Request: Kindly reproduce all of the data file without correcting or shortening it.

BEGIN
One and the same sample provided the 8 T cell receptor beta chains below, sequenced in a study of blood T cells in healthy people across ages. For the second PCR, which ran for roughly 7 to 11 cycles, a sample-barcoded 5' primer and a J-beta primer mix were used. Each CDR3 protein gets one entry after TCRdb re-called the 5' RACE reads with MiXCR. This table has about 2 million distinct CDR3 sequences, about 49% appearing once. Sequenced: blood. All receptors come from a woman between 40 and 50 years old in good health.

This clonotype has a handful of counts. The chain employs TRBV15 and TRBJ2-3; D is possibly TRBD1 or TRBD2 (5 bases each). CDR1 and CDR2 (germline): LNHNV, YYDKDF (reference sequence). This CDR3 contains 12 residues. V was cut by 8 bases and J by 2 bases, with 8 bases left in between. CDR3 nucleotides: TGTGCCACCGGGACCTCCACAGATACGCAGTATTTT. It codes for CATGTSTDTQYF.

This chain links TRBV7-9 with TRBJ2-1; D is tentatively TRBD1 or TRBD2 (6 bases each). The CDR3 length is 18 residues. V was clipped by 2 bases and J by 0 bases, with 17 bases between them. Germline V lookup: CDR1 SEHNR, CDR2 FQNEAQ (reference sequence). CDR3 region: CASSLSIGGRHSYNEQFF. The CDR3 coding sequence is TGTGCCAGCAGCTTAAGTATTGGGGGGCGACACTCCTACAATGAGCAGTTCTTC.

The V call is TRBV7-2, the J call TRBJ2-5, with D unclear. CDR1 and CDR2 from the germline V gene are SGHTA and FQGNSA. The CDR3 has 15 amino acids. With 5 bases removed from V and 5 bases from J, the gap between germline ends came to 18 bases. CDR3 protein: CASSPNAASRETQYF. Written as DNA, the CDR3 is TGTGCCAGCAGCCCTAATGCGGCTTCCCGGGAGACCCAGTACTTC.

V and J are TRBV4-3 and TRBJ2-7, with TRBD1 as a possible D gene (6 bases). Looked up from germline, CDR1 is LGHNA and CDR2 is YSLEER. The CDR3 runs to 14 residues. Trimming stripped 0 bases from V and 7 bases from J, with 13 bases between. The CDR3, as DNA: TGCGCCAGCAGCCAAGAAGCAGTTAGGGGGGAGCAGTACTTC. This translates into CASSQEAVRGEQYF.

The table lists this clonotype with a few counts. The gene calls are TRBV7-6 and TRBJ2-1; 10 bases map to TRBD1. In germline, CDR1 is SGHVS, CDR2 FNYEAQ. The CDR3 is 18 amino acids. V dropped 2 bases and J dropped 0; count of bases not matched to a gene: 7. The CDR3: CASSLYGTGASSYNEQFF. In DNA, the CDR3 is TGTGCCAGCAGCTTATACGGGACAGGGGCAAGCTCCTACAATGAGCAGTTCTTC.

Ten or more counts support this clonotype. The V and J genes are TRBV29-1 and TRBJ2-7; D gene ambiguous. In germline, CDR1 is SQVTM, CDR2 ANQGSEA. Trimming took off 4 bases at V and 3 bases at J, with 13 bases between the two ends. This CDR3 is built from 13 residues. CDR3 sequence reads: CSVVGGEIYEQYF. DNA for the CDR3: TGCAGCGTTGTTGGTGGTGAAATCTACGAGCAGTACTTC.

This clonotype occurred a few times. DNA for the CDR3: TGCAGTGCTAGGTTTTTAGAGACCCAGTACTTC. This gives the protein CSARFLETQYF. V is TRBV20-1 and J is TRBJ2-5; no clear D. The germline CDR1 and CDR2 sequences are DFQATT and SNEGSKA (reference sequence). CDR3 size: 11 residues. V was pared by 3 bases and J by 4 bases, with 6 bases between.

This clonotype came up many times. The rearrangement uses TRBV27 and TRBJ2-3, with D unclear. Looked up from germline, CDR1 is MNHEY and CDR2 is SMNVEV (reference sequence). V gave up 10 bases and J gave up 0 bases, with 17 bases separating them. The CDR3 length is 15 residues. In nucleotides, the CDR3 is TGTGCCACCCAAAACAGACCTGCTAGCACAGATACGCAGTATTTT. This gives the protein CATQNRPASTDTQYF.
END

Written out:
One and the same sample provided the 8 T cell receptor beta chains below, sequenced in a study of blood T cells in healthy people across ages. For the second PCR, which ran for roughly 7 to 11 cycles, a sample-barcoded 5' primer and a J-beta primer mix were used. Each CDR3 protein gets one entry after TCRdb re-called the 5' RACE reads with MiXCR. This table has about 2 million distinct CDR3 sequences, about 49% appearing once. Sequenced: blood. All receptors come from a woman between 40 and 50 years old in good health.

This clonotype has a handful of counts. The chain employs TRBV15 and TRBJ2-3; D is possibly TRBD1 or TRBD2 (5 bases each). CDR1 and CDR2 (germline): LNHNV, YYDKDF (reference sequence). This CDR3 contains 12 residues. V was cut by 8 bases and J by 2 bases, with 8 bases left in between. CDR3 nucleotides: TGTGCCACCGGGACCTCCACAGATACGCAGTATTTT. It codes for CATGTSTDTQYF.

This chain links TRBV7-9 with TRBJ2-1; D is tentatively TRBD1 or TRBD2 (6 bases each). The CDR3 length is 18 residues. V was clipped by 2 bases and J by 0 bases, with 17 bases between them. Germline V lookup: CDR1 SEHNR, CDR2 FQNEAQ (reference sequence). CDR3 region: CASSLSIGGRHSYNEQFF. The CDR3 coding sequence is TGTGCCAGCAGCTTAAGTATTGGGGGGCGACACTCCTACAATGAGCAGTTCTTC.

The V call is TRBV7-2, the J call TRBJ2-5, with D unclear. CDR1 and CDR2 from the germline V gene are SGHTA and FQGNSA. The CDR3 has 15 amino acids. With 5 bases removed from V and 5 bases from J, the gap between germline ends came to 18 bases. CDR3 protein: CASSPNAASRETQYF. Written as DNA, the CDR3 is TGTGCCAGCAGCCCTAATGCGGCTTCCCGGGAGACCCAGTACTTC.

V and J are TRBV4-3 and TRBJ2-7, with TRBD1 as a possible D gene (6 bases). Looked up from germline, CDR1 is LGHNA and CDR2 is YSLEER. The CDR3 runs to 14 residues. Trimming stripped 0 bases from V and 7 bases from J, with 13 bases between. The CDR3, as DNA: TGCGCCAGCAGCCAAGAAGCAGTTAGGGGGGAGCAGTACTTC. This translates into CASSQEAVRGEQYF.

The table lists this clonotype with a few counts. The gene calls are TRBV7-6 and TRBJ2-1; 10 bases map to TRBD1. In germline, CDR1 is SGHVS, CDR2 FNYEAQ. The CDR3 is 18 amino acids. V dropped 2 bases and J dropped 0; count of bases not matched to a gene: 7. The CDR3: CASSLYGTGASSYNEQFF. In DNA, the CDR3 is TGTGCCAGCAGCTTATACGGGACAGGGGCAAGCTCCTACAATGAGCAGTTCTTC.

Ten or more counts support this clonotype. The V and J genes are TRBV29-1 and TRBJ2-7; D gene ambiguous. In germline, CDR1 is SQVTM, CDR2 ANQGSEA. Trimming took off 4 bases at V and 3 bases at J, with 13 bases between the two ends. This CDR3 is built from 13 residues. CDR3 sequence reads: CSVVGGEIYEQYF. DNA for the CDR3: TGCAGCGTTGTTGGTGGTGAAATCTACGAGCAGTACTTC.

This clonotype occurred a few times. DNA for the CDR3: TGCAGTGCTAGGTTTTTAGAGACCCAGTACTTC. This gives the protein CSARFLETQYF. V is TRBV20-1 and J is TRBJ2-5; no clear D. The germline CDR1 and CDR2 sequences are DFQATT and SNEGSKA (reference sequence). CDR3 size: 11 residues. V was pared by 3 bases and J by 4 bases, with 6 bases between.

This clonotype came up many times. The rearrangement uses TRBV27 and TRBJ2-3, with D unclear. Looked up from germline, CDR1 is MNHEY and CDR2 is SMNVEV (reference sequence). V gave up 10 bases and J gave up 0 bases, with 17 bases separating them. The CDR3 length is 15 residues. In nucleotides, the CDR3 is TGTGCCACCCAAAACAGACCTGCTAGCACAGATACGCAGTATTTT. This gives the protein CATQNRPASTDTQYF.